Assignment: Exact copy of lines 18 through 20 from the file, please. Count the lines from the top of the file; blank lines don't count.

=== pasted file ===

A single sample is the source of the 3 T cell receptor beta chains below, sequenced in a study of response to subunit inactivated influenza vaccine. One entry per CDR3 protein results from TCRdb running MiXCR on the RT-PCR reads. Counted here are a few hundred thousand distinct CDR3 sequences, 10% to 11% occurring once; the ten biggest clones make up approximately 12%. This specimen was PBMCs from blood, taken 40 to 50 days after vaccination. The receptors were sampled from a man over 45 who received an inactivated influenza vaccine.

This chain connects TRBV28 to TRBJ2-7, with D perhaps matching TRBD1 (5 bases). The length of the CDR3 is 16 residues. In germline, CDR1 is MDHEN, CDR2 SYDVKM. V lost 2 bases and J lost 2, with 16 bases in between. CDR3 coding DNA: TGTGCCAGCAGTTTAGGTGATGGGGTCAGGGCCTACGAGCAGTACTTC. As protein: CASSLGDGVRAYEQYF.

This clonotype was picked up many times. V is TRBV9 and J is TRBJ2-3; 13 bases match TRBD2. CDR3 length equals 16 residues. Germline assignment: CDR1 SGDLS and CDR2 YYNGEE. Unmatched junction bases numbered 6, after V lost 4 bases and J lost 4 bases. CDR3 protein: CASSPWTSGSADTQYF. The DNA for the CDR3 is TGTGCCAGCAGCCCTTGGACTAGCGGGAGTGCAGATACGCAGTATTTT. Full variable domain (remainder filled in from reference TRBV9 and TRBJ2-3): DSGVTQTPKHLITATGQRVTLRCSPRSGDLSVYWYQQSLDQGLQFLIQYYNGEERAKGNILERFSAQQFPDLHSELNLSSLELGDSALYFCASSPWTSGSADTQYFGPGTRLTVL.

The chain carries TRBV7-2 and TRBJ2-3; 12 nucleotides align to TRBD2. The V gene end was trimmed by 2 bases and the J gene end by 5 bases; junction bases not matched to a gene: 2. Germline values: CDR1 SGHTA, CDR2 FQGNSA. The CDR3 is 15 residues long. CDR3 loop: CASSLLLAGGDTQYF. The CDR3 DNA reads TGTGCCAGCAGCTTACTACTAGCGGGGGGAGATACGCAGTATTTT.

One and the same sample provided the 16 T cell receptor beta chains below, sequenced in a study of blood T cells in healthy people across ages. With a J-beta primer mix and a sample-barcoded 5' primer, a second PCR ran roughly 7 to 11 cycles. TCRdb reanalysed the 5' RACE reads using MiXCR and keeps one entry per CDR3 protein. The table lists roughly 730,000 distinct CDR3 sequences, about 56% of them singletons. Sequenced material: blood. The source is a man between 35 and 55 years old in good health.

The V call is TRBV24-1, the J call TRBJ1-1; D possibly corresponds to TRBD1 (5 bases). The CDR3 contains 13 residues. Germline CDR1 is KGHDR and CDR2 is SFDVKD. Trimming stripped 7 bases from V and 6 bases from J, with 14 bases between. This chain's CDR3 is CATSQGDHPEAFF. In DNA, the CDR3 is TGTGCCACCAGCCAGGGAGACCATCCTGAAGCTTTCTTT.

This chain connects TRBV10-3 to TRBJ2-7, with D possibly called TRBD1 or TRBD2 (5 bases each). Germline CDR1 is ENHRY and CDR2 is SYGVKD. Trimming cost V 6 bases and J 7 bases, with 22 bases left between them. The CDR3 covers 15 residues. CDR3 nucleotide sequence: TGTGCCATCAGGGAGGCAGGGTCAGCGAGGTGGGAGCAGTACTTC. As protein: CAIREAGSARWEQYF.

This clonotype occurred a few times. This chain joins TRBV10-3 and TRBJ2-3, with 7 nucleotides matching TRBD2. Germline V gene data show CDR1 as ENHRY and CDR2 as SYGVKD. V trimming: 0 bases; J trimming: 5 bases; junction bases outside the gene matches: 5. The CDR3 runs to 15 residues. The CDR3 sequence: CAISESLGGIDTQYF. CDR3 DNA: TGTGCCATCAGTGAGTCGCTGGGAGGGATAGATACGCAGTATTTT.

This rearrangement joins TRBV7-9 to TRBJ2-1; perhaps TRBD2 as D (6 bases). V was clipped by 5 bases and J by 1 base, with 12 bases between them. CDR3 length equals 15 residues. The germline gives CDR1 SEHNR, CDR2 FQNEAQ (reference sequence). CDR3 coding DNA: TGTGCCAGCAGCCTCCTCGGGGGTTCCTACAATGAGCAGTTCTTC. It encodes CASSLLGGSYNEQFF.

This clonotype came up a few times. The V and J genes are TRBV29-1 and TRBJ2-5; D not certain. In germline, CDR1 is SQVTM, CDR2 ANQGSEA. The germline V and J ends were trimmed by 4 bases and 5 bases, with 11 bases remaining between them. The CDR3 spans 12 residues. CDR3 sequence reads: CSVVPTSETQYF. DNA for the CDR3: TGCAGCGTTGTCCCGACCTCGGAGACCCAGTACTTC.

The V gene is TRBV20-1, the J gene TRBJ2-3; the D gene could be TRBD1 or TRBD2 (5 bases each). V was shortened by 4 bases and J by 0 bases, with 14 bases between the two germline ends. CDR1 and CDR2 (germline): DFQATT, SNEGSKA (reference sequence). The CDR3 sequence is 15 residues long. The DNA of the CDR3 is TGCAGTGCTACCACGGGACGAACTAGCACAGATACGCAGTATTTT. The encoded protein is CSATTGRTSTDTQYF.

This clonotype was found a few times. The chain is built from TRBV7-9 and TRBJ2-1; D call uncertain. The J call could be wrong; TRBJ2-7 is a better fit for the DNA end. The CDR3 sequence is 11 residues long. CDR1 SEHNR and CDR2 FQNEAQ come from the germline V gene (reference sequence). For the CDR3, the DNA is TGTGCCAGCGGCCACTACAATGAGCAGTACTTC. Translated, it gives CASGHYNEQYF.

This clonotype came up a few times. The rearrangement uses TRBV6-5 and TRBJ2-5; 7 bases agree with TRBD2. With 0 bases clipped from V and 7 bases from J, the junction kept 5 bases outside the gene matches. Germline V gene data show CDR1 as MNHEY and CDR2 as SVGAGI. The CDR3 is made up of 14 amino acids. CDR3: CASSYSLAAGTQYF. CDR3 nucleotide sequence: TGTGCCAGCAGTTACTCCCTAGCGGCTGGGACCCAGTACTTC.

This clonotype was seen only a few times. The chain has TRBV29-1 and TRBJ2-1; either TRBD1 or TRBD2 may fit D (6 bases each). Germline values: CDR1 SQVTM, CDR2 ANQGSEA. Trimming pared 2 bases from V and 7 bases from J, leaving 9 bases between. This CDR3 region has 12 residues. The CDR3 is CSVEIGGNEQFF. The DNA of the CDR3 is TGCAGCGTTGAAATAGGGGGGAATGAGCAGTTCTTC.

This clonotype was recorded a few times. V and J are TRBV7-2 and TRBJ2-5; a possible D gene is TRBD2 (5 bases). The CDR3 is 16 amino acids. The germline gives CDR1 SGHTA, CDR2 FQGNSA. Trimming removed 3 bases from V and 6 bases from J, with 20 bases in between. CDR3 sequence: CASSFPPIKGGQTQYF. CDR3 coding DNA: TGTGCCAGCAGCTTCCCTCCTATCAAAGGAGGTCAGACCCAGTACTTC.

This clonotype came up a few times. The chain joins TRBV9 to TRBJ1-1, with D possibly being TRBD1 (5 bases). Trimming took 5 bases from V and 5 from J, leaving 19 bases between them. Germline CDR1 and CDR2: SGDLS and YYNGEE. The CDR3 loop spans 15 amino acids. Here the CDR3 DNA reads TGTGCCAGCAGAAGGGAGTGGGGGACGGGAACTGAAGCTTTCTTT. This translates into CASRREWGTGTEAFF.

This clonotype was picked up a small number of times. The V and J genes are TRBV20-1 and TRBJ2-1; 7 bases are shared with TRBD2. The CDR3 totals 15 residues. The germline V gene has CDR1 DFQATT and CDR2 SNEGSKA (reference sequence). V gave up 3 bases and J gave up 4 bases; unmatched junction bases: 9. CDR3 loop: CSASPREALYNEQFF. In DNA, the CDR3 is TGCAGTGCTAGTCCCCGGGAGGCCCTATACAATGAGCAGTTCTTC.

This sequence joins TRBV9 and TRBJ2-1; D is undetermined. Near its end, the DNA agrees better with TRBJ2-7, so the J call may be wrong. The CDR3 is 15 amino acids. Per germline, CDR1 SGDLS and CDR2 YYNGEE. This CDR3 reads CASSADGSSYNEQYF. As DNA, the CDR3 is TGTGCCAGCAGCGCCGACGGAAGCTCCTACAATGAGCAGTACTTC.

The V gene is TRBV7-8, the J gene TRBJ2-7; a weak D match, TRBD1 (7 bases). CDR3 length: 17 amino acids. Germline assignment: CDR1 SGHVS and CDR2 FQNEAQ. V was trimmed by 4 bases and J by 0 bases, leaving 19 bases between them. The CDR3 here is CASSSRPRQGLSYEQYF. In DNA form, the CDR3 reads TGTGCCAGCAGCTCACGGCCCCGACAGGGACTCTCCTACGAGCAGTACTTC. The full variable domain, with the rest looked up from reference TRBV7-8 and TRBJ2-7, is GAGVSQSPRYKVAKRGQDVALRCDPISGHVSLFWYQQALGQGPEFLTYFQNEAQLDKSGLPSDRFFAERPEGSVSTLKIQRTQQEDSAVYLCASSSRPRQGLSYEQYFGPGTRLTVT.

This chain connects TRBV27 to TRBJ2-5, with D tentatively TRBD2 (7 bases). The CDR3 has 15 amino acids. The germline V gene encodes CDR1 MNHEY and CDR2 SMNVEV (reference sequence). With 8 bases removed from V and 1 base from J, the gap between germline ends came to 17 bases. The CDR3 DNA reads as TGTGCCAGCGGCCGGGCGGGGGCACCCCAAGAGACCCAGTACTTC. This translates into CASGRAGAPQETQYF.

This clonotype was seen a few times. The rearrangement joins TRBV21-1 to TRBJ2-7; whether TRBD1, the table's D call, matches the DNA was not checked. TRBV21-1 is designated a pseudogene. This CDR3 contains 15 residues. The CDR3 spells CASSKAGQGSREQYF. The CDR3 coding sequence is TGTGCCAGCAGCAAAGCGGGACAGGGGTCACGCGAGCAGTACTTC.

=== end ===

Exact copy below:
This sequence joins TRBV9 and TRBJ2-1; D is undetermined. Near its end, the DNA agrees better with TRBJ2-7, so the J call may be wrong. The CDR3 is 15 amino acids. Per germline, CDR1 SGDLS and CDR2 YYNGEE. This CDR3 reads CASSADGSSYNEQYF. As DNA, the CDR3 is TGTGCCAGCAGCGCCGACGGAAGCTCCTACAATGAGCAGTACTTC.

The V gene is TRBV7-8, the J gene TRBJ2-7; a weak D match, TRBD1 (7 bases). CDR3 length: 17 amino acids. Germline assignment: CDR1 SGHVS and CDR2 FQNEAQ. V was trimmed by 4 bases and J by 0 bases, leaving 19 bases between them. The CDR3 here is CASSSRPRQGLSYEQYF. In DNA form, the CDR3 reads TGTGCCAGCAGCTCACGGCCCCGACAGGGACTCTCCTACGAGCAGTACTTC. The full variable domain, with the rest looked up from reference TRBV7-8 and TRBJ2-7, is GAGVSQSPRYKVAKRGQDVALRCDPISGHVSLFWYQQALGQGPEFLTYFQNEAQLDKSGLPSDRFFAERPEGSVSTLKIQRTQQEDSAVYLCASSSRPRQGLSYEQYFGPGTRLTVT.

This chain connects TRBV27 to TRBJ2-5, with D tentatively TRBD2 (7 bases). The CDR3 has 15 amino acids. The germline V gene encodes CDR1 MNHEY and CDR2 SMNVEV (reference sequence). With 8 bases removed from V and 1 base from J, the gap between germline ends came to 17 bases. The CDR3 DNA reads as TGTGCCAGCGGCCGGGCGGGGGCACCCCAAGAGACCCAGTACTTC. This translates into CASGRAGAPQETQYF.